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Posts Tagged ‘growing up’

I am a big fan of the Pulitzer Prize-winning columnist Leonard Pitts, Jr.  Mr. Pitts, who writes for the  Miami Herald, invariably has something to say that is worth the time to listen – or, in this case, to read.

Here is this week’s column (first published this past Saturday): http://www.miamiherald.com/2012/03/31/2723566/r-rated-column-not-suitable-for.html

And here’s an excerpt.  The topic is the New York City’s Department of Education banned words list:

“… It seems the department has sent to companies bidding to revamp the city’s standardized tests a list of words and topics they do not want those tests to contain. The reason: Those words and topics might make children uncomfortable. Or as a spokeswoman for the education department told the New York Post, which broke the story last week, banning those words ‘allows our students to complete practice exams without distraction.’

“So how are those words a ‘distraction?’ Well, let’s look at the list.

“’Dinosaur?’ Not everyone accepts the theory of evolution.

“‘Birthday?’ Jehovah’s Witnesses don’t celebrate them.

“‘Pepperoni?’ Junk food. That stuff’ll kill ya.

“‘Dancing?’ Didn’t you see Footloose?

“The full list is said to contain 50 objectionable words and topics, which also includes: ‘Halloween’ (too pagan), ‘divorce’ (upsetting to the child whose parents have split), ‘disease’ (upsetting to the child whose Nana has taken ill), ‘home computers’ (not everyone can afford such luxuries), ‘terrorism’ (scary), ‘slavery’ (bad) and space aliens (Sorry, Superman).”

The point Mr. Pitts is making, of course, is that we aren’t expecting kids to grow up anymore; we aren’t expecting them to learn how to live and work in a world where people have different beliefs and where there are lots of unpleasant things to upset them.  We aren’t teaching them to have a strong inner core to face the world, and to develop the strategic thinking they will need to navigate through that world.

I sometimes see telltale signs of this in my students.  It shows up in the student who says “I want the grade I think I deserve” prompting me to reply, “You’ll get the grade that you earn.”

It shows up when a student begs for an override – an exception – when a class is already full and wants to be enrolled, and I say “I have to limit this class size so that I can give appropriate attention to each student.”  This prompts some students to reply “But I need the upper-division credits!”  Last time that happened, I told the student if that was the case it might be a good idea to sign up for an easier class, because my classes are not easy.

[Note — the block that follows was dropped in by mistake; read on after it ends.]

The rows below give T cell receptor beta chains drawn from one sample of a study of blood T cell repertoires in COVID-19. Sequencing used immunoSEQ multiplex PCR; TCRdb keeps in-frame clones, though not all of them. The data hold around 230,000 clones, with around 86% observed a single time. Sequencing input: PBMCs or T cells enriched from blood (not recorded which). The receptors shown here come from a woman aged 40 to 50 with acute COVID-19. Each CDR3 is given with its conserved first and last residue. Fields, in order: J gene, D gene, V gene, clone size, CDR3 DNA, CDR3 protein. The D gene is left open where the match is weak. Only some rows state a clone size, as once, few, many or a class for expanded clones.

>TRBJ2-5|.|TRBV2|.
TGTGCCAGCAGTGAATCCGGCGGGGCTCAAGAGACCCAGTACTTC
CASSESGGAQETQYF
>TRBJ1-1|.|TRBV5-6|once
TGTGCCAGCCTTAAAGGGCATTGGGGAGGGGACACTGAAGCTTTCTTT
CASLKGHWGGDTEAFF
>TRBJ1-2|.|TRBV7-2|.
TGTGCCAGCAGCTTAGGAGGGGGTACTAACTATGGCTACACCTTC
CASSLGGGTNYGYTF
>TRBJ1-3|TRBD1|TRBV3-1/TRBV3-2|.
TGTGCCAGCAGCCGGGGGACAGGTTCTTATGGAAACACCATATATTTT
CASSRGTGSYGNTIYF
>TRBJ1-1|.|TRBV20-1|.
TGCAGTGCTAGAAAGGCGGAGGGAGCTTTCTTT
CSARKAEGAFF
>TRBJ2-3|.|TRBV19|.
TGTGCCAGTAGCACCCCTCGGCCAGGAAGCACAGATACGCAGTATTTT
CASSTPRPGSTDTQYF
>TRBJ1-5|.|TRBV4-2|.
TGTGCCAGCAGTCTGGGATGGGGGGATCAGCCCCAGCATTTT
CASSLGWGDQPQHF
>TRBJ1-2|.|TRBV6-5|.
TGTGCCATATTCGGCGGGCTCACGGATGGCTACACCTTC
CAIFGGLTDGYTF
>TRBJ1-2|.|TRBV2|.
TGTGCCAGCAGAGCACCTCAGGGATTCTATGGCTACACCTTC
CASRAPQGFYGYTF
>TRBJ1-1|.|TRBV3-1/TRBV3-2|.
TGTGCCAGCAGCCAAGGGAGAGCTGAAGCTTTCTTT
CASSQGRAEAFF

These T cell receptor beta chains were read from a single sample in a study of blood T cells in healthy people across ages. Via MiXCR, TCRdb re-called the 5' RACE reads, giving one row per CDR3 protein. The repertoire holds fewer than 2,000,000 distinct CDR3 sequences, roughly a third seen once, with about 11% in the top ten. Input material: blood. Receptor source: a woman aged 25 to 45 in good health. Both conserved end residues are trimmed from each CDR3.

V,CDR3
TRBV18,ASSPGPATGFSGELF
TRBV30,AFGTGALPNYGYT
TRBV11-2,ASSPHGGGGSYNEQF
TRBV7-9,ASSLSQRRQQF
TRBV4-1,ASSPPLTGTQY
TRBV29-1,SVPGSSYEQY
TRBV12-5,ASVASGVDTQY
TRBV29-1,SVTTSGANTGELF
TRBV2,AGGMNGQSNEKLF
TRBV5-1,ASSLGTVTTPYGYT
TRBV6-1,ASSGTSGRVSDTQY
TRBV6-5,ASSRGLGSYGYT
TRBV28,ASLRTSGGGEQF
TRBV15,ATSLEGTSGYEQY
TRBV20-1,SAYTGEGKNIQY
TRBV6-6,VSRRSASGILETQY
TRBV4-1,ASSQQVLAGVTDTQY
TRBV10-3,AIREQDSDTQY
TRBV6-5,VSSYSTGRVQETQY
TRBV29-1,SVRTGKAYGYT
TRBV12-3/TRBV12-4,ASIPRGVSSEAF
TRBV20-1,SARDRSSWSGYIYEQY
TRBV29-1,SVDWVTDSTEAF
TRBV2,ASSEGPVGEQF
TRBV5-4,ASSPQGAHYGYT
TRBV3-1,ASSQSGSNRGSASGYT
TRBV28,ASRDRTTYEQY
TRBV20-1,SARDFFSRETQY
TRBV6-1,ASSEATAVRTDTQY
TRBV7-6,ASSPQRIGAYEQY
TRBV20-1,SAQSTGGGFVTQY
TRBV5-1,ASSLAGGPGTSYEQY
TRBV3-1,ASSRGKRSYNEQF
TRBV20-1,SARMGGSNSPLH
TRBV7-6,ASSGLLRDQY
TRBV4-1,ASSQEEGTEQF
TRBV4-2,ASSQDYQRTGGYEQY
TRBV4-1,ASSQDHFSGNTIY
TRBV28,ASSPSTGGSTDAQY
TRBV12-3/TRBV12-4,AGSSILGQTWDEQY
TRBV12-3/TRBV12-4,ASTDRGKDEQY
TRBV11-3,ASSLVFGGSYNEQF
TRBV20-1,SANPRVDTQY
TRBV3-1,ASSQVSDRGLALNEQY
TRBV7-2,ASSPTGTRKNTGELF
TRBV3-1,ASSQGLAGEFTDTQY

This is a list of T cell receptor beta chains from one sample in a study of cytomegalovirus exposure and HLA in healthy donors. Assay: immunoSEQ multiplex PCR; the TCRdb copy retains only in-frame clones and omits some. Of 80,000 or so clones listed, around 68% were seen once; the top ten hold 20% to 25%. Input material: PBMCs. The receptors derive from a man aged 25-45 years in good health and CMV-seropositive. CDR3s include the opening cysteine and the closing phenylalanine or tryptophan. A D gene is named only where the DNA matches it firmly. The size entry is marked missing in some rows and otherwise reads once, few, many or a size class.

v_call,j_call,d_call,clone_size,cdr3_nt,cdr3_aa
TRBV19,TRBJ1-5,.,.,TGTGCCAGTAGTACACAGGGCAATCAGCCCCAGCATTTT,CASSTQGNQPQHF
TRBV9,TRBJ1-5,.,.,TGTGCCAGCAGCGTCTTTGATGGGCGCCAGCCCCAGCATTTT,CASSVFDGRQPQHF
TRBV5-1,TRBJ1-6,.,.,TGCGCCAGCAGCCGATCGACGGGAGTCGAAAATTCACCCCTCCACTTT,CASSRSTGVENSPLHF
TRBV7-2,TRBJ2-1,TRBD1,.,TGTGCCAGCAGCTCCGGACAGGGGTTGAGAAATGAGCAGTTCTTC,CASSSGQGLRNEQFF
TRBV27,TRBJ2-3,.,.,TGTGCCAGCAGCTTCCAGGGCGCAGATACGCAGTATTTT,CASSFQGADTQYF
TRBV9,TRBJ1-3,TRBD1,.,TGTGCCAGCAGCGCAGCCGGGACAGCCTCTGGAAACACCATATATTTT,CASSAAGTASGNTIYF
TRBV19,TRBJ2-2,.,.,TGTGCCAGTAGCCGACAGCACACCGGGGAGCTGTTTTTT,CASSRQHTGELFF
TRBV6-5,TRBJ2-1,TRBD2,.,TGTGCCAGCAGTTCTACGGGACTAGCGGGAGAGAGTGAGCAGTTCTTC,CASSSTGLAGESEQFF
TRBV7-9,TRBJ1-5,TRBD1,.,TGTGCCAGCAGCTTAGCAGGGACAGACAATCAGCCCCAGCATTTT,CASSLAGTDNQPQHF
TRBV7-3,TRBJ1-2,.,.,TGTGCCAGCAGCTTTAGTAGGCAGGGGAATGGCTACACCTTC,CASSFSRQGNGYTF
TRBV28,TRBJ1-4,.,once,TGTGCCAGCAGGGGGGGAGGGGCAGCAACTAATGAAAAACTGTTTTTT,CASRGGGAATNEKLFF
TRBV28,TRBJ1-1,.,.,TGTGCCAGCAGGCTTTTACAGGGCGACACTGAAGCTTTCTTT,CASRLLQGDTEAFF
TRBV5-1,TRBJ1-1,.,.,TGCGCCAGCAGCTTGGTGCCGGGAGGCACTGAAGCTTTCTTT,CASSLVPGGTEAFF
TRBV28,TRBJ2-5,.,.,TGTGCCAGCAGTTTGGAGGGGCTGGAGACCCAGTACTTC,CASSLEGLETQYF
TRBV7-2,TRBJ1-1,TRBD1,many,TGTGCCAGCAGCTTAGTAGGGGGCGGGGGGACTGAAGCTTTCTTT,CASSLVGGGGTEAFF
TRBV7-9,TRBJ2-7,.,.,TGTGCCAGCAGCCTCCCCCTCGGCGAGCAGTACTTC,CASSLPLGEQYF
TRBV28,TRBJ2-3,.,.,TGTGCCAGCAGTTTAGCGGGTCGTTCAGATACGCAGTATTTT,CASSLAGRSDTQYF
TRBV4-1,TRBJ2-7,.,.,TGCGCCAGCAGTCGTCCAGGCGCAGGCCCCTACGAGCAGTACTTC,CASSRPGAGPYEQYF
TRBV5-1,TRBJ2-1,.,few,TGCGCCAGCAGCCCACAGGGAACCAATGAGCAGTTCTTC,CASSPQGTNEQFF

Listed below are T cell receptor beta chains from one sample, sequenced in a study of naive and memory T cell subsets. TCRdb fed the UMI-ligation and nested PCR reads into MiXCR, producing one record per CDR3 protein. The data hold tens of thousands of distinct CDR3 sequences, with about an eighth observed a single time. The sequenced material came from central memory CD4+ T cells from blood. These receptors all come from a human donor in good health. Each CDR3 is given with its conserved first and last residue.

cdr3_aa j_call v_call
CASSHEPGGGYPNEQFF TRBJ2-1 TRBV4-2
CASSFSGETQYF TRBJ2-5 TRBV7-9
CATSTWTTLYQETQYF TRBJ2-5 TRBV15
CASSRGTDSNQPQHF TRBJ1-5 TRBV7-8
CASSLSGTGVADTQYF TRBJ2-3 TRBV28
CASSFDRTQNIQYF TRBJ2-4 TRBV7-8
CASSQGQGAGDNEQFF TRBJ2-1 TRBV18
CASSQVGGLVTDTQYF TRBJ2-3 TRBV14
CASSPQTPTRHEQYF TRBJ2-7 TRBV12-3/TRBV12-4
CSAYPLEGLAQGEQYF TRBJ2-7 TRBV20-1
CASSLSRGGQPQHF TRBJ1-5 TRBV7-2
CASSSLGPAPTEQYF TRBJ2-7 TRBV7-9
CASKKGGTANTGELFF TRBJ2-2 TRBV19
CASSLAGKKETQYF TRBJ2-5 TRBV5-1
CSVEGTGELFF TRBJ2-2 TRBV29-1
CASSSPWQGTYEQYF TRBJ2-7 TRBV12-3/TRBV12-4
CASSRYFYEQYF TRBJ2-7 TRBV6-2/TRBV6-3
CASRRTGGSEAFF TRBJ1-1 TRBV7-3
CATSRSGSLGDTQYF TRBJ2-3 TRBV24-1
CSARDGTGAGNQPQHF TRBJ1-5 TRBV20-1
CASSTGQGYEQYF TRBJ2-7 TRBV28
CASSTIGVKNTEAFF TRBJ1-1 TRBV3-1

It shows up when students in their 20s – who don’t seem to hesitate making very strong statements when they want things to run their own way – completely crumble under corrections on a paper, assuming it means the teacher thinks they are terrible, horrible people.  This prompts a response from me (among others) that they need to separate out grammar corrections from character evaluation, and that in any event, no one class and no one teacher should determine what they think of themselves.

The “20-somethings,” as we often call them, are fragile.  They’re fragile, of course, partly because they are young and haven’t been exposed to a lot of what the real world is going to throw at them yet.  But many of them are fragile because no one ever expected them to toughen up or to grow up.

But here’s the good news: once they begin to understand what they don’t know, they want to learn.  Once they are in a contact with a teacher who sees their potential, they want to develop it.  Once they understand that they can express their opinions – as long as those opinions are based on fact – then they feel much freer to grow and expand.

They have it in them, these 20-somethings.  They’re really bright kids and they want to do some good in the world.  They also want to make money.  With any luck and a lot of strategic thinking, they’ll find ways to do both.

But most of the time, I could cheerfully choke their parents and their former teachers, who never bothered to tell them how the world works and never bothered to hold them to the standards necessary to carve out a good career and a good life in our modern times.   I do understand that teachers in K-12 are working under enormous pressure with high expectations placed on them – and few resources to fulfill those expectations. I also understand that, as a country, we have lost much of our commitment to education – which is only going to continue to shortchange our kids as well as our economy.

I’ve never understood, however, why it takes more than a chalkboard and a piece of chalk to teach good English – or, for that matter, to teach literature.

When we get back to the basics, and when we decide we are going to uphold standards and high expectations for our kids, they will rise up to meet the challenge.    How can we believe in them so little?  Every single time we protect our kids too much, we are expressing a belief that they can’t possibly make it.  How dare we pull them down this way?

My experience in the classroom says that these kids are worth the faith and effort that many have not been willing to give them.

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